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All other parts of pious duty done,
You owe your Ormond nothing but a fon;
To fill in future times his father's place,
And wear the garter of his mother's racé.

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3. Miller. fc.

PALAMON AND ARCITE;

OR, THE

KNIGHT's T A L E.

BOOK I.

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N days of old, there liv'd, of mighty fame,

A valiant prince, and Theseus was his name:
A chief, who more in feats of arms excell'd,
The rifing nor the setting fun beheld.
Of Athens he was lord ; much land he won,
And added foreign countries to his crown.

All other parts of pious duty done,
You owe your Ormond nothing but a fon;
To fill in future times his father's place,
And wear the garter of his mother's racé.

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PALAMON

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I his :

N days of old, there liv'd, of mighty fame,

1.11

A chief, who more in feats of arms excell'd,
The rising nor the setting fun beheld.
Of Athens he was lord; much land he won,
And added foreign countries to his crown.

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In Scythia with the warrior queen he Atrove,
Whom firit by force he conquer'd, then by love ;
He brought in triumph back the beauteous dame,
With whom her fifter, fair Emilia, came,
With honour to his home let Theseus ride,
With love to friend, and fortune for his guide,
And his victorious army at his fide,
I pass their warlike pomp, their proud array,
Their shouts, their songs, their welcome on the

way:
But, were it not too long, I woold recite
The feats of Amazons, the fatal fight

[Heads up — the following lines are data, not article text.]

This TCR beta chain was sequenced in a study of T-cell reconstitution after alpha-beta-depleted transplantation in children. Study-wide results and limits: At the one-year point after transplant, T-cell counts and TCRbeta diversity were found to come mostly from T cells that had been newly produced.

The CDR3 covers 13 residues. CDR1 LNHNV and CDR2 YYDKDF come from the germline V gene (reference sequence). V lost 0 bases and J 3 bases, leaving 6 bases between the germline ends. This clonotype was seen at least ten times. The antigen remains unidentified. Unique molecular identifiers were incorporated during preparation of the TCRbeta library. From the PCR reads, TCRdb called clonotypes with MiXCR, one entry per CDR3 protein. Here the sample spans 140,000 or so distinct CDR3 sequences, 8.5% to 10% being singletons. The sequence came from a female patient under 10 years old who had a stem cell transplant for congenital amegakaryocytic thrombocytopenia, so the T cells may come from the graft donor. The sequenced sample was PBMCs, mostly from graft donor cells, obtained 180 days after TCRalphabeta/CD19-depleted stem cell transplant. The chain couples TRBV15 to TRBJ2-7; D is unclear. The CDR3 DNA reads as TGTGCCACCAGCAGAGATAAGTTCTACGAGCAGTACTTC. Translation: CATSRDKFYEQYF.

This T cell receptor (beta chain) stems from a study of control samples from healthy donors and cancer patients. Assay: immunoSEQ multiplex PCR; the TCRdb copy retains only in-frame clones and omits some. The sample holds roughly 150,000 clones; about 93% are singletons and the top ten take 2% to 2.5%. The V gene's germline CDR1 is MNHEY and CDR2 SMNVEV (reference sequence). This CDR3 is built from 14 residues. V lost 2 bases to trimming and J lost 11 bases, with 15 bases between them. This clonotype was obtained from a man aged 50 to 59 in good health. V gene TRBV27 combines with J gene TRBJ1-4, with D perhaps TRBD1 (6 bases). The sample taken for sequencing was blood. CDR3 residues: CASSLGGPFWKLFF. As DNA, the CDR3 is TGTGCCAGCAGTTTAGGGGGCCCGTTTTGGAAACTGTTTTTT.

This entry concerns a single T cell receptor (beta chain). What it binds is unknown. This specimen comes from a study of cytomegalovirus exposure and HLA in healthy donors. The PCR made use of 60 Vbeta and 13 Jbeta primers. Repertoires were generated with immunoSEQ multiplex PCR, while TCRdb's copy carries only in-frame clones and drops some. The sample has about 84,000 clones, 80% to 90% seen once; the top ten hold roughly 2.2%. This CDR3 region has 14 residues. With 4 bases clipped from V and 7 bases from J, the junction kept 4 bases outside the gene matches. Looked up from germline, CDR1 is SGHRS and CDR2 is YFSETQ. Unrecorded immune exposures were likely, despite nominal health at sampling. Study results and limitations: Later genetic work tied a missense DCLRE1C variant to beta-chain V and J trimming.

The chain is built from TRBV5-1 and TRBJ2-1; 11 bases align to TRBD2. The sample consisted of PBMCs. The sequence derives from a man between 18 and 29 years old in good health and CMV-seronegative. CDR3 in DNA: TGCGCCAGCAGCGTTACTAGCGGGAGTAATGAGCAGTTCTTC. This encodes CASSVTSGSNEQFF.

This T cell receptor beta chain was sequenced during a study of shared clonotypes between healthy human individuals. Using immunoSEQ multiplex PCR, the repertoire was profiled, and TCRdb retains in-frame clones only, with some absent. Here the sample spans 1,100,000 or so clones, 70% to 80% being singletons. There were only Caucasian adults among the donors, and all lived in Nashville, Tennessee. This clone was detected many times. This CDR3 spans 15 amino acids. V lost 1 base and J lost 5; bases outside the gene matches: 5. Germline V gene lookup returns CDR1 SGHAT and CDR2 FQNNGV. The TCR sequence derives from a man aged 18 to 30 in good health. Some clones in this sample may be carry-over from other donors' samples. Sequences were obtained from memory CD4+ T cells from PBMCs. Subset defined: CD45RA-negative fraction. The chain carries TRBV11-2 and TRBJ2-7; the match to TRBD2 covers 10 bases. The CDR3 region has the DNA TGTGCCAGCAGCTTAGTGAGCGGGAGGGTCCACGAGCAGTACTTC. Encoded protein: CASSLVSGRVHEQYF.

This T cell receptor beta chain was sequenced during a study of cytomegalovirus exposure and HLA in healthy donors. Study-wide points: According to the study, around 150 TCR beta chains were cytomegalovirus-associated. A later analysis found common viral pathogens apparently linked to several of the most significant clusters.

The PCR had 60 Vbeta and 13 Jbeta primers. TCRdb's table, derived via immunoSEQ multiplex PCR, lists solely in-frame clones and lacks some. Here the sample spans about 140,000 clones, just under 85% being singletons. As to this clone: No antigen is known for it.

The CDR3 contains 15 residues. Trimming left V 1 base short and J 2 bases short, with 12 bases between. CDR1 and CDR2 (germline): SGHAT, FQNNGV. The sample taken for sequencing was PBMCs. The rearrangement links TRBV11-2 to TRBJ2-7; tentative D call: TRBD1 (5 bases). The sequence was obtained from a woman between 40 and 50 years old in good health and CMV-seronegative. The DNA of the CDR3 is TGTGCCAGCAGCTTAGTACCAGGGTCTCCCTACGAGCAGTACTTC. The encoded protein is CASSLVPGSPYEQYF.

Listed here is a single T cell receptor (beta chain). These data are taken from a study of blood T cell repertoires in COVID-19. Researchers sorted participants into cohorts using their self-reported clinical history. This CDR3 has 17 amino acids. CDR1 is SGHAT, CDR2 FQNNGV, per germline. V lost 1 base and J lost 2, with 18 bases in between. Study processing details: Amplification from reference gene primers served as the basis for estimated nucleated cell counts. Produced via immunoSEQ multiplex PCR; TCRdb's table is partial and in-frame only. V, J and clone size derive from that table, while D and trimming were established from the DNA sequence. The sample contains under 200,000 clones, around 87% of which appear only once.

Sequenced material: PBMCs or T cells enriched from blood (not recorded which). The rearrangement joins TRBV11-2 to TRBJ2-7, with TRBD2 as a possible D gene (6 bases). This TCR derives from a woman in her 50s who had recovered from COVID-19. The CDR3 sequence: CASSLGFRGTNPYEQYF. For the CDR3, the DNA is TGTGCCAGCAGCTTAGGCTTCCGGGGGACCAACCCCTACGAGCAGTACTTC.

Betwixt the hardy queen, and heroe knight;
The town befiegū, and how much blood it coft
The female army, and th' Athenian hoft;
The spousals of Hippolita the queen;
What tilts and turncys at the feast were seen;
The storm at their return, the ladies fear :
But there, and oiher things, I muft forbear,
The field is spacious I deign to fow,
With oxen far unfit to draw the plow:
The remnant of my tale is of a length
To tire your patience, and to waste my strength;
And trivial accidents shall be forborn,
That others may have time to take their turn;
As was at first enjoin'd us by mine hoft:
That he whose tale is beft, and pleases moft,
Should win his supper at our common cost.

And therefore where I left, I will pursue
This ancient story, whether false or true,
In hope it may be mended with a new'.
The prince I mention'd, full of high renown,
In this array drew near th’ Athenian town;
When in his pomp and utmoft of his pride,
Marching he chanc'd to caft his eye afide,
And saw a choir of mourning dames, who lay
By two and two across the common way:

At

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